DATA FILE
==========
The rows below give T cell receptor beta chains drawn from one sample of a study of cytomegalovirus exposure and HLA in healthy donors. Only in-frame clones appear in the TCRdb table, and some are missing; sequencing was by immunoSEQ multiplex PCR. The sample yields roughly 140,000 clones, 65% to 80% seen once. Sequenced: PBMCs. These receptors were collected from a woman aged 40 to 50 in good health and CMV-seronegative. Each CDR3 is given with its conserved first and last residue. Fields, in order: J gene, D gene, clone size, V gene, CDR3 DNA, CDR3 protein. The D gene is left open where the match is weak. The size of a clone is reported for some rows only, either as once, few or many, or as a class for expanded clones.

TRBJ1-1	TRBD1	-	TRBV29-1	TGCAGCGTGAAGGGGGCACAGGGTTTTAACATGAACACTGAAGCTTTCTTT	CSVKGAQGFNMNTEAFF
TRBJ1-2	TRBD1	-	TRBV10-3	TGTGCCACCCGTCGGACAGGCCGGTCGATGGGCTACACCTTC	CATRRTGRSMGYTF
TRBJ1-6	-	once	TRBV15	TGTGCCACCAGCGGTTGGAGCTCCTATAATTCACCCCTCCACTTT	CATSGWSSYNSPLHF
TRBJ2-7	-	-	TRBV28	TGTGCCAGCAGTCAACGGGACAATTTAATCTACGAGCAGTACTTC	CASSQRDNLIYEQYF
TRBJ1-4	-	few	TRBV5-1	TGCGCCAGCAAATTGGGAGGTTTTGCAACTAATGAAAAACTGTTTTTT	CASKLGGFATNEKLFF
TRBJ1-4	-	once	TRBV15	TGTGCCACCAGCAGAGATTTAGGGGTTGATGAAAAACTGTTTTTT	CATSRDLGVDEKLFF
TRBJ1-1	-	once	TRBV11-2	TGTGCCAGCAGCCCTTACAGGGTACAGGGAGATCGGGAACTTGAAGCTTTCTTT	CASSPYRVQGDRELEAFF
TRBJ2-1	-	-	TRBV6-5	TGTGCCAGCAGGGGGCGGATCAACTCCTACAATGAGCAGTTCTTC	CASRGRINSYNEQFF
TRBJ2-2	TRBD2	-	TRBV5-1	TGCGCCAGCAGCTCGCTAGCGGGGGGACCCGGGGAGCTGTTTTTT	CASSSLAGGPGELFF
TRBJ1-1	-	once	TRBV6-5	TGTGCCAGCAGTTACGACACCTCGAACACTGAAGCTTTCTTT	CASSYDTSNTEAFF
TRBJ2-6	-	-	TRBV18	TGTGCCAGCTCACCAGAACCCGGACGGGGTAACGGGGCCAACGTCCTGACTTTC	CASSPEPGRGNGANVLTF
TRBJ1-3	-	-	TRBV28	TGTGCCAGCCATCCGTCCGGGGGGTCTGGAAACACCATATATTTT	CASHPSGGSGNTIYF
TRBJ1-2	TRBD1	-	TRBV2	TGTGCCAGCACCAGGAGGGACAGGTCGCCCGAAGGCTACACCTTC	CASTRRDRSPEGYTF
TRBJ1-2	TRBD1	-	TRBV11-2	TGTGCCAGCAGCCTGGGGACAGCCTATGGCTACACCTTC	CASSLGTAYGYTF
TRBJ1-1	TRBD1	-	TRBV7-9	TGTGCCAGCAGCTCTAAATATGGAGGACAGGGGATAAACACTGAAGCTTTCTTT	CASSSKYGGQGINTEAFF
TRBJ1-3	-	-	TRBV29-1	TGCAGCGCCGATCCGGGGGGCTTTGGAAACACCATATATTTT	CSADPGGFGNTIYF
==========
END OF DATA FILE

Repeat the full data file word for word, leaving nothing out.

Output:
The rows below give T cell receptor beta chains drawn from one sample of a study of cytomegalovirus exposure and HLA in healthy donors. Only in-frame clones appear in the TCRdb table, and some are missing; sequencing was by immunoSEQ multiplex PCR. The sample yields roughly 140,000 clones, 65% to 80% seen once. Sequenced: PBMCs. These receptors were collected from a woman aged 40 to 50 in good health and CMV-seronegative. Each CDR3 is given with its conserved first and last residue. Fields, in order: J gene, D gene, clone size, V gene, CDR3 DNA, CDR3 protein. The D gene is left open where the match is weak. The size of a clone is reported for some rows only, either as once, few or many, or as a class for expanded clones.

TRBJ1-1	TRBD1	-	TRBV29-1	TGCAGCGTGAAGGGGGCACAGGGTTTTAACATGAACACTGAAGCTTTCTTT	CSVKGAQGFNMNTEAFF
TRBJ1-2	TRBD1	-	TRBV10-3	TGTGCCACCCGTCGGACAGGCCGGTCGATGGGCTACACCTTC	CATRRTGRSMGYTF
TRBJ1-6	-	once	TRBV15	TGTGCCACCAGCGGTTGGAGCTCCTATAATTCACCCCTCCACTTT	CATSGWSSYNSPLHF
TRBJ2-7	-	-	TRBV28	TGTGCCAGCAGTCAACGGGACAATTTAATCTACGAGCAGTACTTC	CASSQRDNLIYEQYF
TRBJ1-4	-	few	TRBV5-1	TGCGCCAGCAAATTGGGAGGTTTTGCAACTAATGAAAAACTGTTTTTT	CASKLGGFATNEKLFF
TRBJ1-4	-	once	TRBV15	TGTGCCACCAGCAGAGATTTAGGGGTTGATGAAAAACTGTTTTTT	CATSRDLGVDEKLFF
TRBJ1-1	-	once	TRBV11-2	TGTGCCAGCAGCCCTTACAGGGTACAGGGAGATCGGGAACTTGAAGCTTTCTTT	CASSPYRVQGDRELEAFF
TRBJ2-1	-	-	TRBV6-5	TGTGCCAGCAGGGGGCGGATCAACTCCTACAATGAGCAGTTCTTC	CASRGRINSYNEQFF
TRBJ2-2	TRBD2	-	TRBV5-1	TGCGCCAGCAGCTCGCTAGCGGGGGGACCCGGGGAGCTGTTTTTT	CASSSLAGGPGELFF
TRBJ1-1	-	once	TRBV6-5	TGTGCCAGCAGTTACGACACCTCGAACACTGAAGCTTTCTTT	CASSYDTSNTEAFF
TRBJ2-6	-	-	TRBV18	TGTGCCAGCTCACCAGAACCCGGACGGGGTAACGGGGCCAACGTCCTGACTTTC	CASSPEPGRGNGANVLTF
TRBJ1-3	-	-	TRBV28	TGTGCCAGCCATCCGTCCGGGGGGTCTGGAAACACCATATATTTT	CASHPSGGSGNTIYF
TRBJ1-2	TRBD1	-	TRBV2	TGTGCCAGCACCAGGAGGGACAGGTCGCCCGAAGGCTACACCTTC	CASTRRDRSPEGYTF
TRBJ1-2	TRBD1	-	TRBV11-2	TGTGCCAGCAGCCTGGGGACAGCCTATGGCTACACCTTC	CASSLGTAYGYTF
TRBJ1-1	TRBD1	-	TRBV7-9	TGTGCCAGCAGCTCTAAATATGGAGGACAGGGGATAAACACTGAAGCTTTCTTT	CASSSKYGGQGINTEAFF
TRBJ1-3	-	-	TRBV29-1	TGCAGCGCCGATCCGGGGGGCTTTGGAAACACCATATATTTT	CSADPGGFGNTIYF